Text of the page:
4. A is allowed to flip one coin on the chessboard, should s/he chooses to.
  5. A will be lead out of the room to avoid any form of collusion with $B$.

During this whole process, A is to remain silent, otherwise both of the players will be sent to Hell for eternity immediately.

Now B will enter the room with the Devil. After the Devil seals the room (again, with magic), B will get a chance to examine the board and then to pick a square on the board. If s/he choose the exact same square the Devil did, then both players are released immediately. Otherwise, both of you go to Hell. Finally, the Devil agrees that he will not cheat by manipulating the marked square; hoping that you succeed and to annoy God, the Devil allows you and your friend to have a discussion to come up with a strategy before the game starts.

Is there a winning strategy in which you and your friend will be guaranteed freedom? If there is, can you find out what the strategy is? If not, what would be the best strategy to maximize the probability of escaping Hell? The solutions will be posted next time.

Mathematics · Topology

Cocountable Topology

Given a space X, there are many ways to define a topology. More common methods are one of the following:

  • explicitly list out all the open sets
  • define the rules for a subset U \subseteq X to be open
  • define the basis/subbasis of the topology (Note: The basis here refers to topological basis, this is different than a vector space basis that we have learnt in linear algebra.)

More often than not, we will work with topological spaces that has infinitely many open sets. In this case it will be hard to explicitly list out all the open sets in the topological space. In this post, we will look at a topology call cocountable topology, and luckily, we can describe the open set of this topology, thus we do not need to describe a topological basis.

Given a ground set X, the cocountable topology \tau on X is the empty set together with the collection of subsets U \subseteq X such that X \setminus U is countable, namely the complement of U is countable. For example, if X = \{1,2,3\}, then under the cocountable topology, none of the subsets of X is open.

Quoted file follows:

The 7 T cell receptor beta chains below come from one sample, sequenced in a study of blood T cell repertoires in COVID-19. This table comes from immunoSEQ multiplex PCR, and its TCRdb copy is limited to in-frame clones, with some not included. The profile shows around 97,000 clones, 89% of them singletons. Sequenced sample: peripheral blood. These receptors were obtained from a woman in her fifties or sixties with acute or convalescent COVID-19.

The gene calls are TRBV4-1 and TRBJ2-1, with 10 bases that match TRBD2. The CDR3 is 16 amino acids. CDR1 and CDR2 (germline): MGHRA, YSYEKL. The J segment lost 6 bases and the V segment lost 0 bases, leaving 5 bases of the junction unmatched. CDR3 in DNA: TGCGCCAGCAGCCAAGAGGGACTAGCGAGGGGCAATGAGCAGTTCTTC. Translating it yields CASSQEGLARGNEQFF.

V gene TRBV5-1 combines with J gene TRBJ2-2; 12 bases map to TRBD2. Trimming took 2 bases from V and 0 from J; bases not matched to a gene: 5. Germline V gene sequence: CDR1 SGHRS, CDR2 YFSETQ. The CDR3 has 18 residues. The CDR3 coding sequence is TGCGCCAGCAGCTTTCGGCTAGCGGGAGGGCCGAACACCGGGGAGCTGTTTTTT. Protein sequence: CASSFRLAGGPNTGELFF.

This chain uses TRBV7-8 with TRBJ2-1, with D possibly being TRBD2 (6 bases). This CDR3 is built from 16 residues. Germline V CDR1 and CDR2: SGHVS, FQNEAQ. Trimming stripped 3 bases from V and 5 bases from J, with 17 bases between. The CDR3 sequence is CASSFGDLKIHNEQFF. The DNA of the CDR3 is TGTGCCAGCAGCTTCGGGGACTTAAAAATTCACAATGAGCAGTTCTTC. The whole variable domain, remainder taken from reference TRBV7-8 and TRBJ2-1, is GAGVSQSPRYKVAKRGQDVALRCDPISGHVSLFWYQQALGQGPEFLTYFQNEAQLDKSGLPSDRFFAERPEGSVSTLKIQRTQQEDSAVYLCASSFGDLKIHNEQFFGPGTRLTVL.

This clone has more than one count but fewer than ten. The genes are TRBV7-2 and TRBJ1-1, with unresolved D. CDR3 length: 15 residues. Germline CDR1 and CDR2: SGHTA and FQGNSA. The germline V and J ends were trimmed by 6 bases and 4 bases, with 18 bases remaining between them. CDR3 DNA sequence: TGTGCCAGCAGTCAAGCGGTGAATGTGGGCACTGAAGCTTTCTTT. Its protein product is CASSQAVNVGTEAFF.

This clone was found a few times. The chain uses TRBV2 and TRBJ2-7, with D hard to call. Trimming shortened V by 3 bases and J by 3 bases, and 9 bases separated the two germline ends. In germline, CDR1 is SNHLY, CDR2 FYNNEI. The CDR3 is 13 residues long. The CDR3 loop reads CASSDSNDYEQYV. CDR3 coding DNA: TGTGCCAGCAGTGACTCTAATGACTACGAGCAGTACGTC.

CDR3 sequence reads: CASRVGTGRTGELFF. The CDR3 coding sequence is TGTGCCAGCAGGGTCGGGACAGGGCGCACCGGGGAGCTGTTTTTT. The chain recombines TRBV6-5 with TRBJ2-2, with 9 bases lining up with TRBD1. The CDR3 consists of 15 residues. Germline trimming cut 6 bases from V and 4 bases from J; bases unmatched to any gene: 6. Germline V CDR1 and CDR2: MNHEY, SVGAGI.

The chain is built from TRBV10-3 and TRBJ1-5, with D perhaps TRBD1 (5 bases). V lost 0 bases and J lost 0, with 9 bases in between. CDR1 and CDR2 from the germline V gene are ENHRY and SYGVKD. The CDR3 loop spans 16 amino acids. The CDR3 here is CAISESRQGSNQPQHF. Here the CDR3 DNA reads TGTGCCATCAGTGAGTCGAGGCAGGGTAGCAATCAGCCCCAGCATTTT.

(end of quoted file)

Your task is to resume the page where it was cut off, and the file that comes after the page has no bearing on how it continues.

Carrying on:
Now let’s assume that X is an uncountable set.  By definition, \emptyset, X \in \tau. Then, let \{U_{\lambda}\}_{\lambda \in \Lambda} \subseteq \tau be a collection of open sets in X for some index set \Lambda. Thus X \setminus U_{\lambda} is countable for all \lambda \in \Lambda. Now consider

X \setminus \bigcup_{\lambda \in \Lambda} U_{\lambda} = \bigcap_{\lambda \in \Lambda} [X \setminus U_{\lambda}] \subseteq X \setminus U_{\lambda_0}

by De Morgan’s law, where \lambda_0 \in \Lambda is arbitrary. Since X \setminus U_{\lambda} is countable for all $\lambda \in \Lambda$ and intersections will only result in smaller set, therefore X \setminus \bigcup_{\lambda \in \Lambda} U_{\lambda} must be countable. Thus we may conclude that \bigcup_{\lambda \in \Lambda} U_{\lambda} \in \tau.

Finally, let \{U_i\}_{i=1}^{n} \subseteq X be a finite collection. Then by De Morgan’s law, we have X \setminus \bigcap_{i=1}^{n} U_i = \bigcup_{i=1}^{n} (X \setminus U_i). Notice that finite union of countable sets is still countable (in fact, countable union of countable sets is countable), thus X \setminus \bigcap_{i=1}^{n} U_i is countable and \bigcap_{i=1}^{n} U_i \in \tau.

Therefore \tau is indeed a topology.


Mathematics · Topology

The Intersection of Topologies result in a Topology

Topology is the study of invariant properties of mathematical objects. Through the study of topology, mathematicians to translate properties between mathematical objects. There are many different subfields of topology, e.g. general topology (a.k.a. point-set topology), algebraic topology, etc. Unfortunately (or fortunately?), I have only encountered general topology in my undergraduate degree.

Perhaps one interesting (basic) result in topology is as follows

Given a space X and a collection of topologies \tau_i, where i \in I and I is an index set, the intersection \bigcap_{i \in I} \tau_i is also a topology on X.

Given a collection of objects that share property a property, let’s say property a, we do not expect the union and intersection of this collection to share the same properties. For instance, the set \{n\}, where n is an integer, is finite. But when you take the union of all singleton set (namely \{n\}), we have an infinite set.